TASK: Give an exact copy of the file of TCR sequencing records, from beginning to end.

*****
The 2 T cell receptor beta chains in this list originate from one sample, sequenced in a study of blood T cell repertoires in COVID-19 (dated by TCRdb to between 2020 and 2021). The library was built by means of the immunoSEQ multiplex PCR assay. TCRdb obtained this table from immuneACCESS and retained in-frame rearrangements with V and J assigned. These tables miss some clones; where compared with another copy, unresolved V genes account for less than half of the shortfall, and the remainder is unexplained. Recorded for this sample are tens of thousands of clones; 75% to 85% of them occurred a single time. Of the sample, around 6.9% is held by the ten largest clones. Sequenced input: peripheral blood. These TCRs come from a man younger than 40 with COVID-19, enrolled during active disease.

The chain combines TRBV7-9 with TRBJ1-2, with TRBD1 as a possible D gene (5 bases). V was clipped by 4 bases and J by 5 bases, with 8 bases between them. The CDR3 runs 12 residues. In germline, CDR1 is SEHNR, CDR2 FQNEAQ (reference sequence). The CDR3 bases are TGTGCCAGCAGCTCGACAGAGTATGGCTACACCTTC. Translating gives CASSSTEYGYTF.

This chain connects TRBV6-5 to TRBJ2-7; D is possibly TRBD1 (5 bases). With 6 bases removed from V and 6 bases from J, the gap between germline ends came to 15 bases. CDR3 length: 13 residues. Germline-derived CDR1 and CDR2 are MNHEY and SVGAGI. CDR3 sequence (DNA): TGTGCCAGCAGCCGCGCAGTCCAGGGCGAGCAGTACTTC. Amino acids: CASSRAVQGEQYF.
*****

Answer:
The 2 T cell receptor beta chains in this list originate from one sample, sequenced in a study of blood T cell repertoires in COVID-19 (dated by TCRdb to between 2020 and 2021). The library was built by means of the immunoSEQ multiplex PCR assay. TCRdb obtained this table from immuneACCESS and retained in-frame rearrangements with V and J assigned. These tables miss some clones; where compared with another copy, unresolved V genes account for less than half of the shortfall, and the remainder is unexplained. Recorded for this sample are tens of thousands of clones; 75% to 85% of them occurred a single time. Of the sample, around 6.9% is held by the ten largest clones. Sequenced input: peripheral blood. These TCRs come from a man younger than 40 with COVID-19, enrolled during active disease.

The chain combines TRBV7-9 with TRBJ1-2, with TRBD1 as a possible D gene (5 bases). V was clipped by 4 bases and J by 5 bases, with 8 bases between them. The CDR3 runs 12 residues. In germline, CDR1 is SEHNR, CDR2 FQNEAQ (reference sequence). The CDR3 bases are TGTGCCAGCAGCTCGACAGAGTATGGCTACACCTTC. Translating gives CASSSTEYGYTF.

This chain connects TRBV6-5 to TRBJ2-7; D is possibly TRBD1 (5 bases). With 6 bases removed from V and 6 bases from J, the gap between germline ends came to 15 bases. CDR3 length: 13 residues. Germline-derived CDR1 and CDR2 are MNHEY and SVGAGI. CDR3 sequence (DNA): TGTGCCAGCAGCCGCGCAGTCCAGGGCGAGCAGTACTTC. Amino acids: CASSRAVQGEQYF.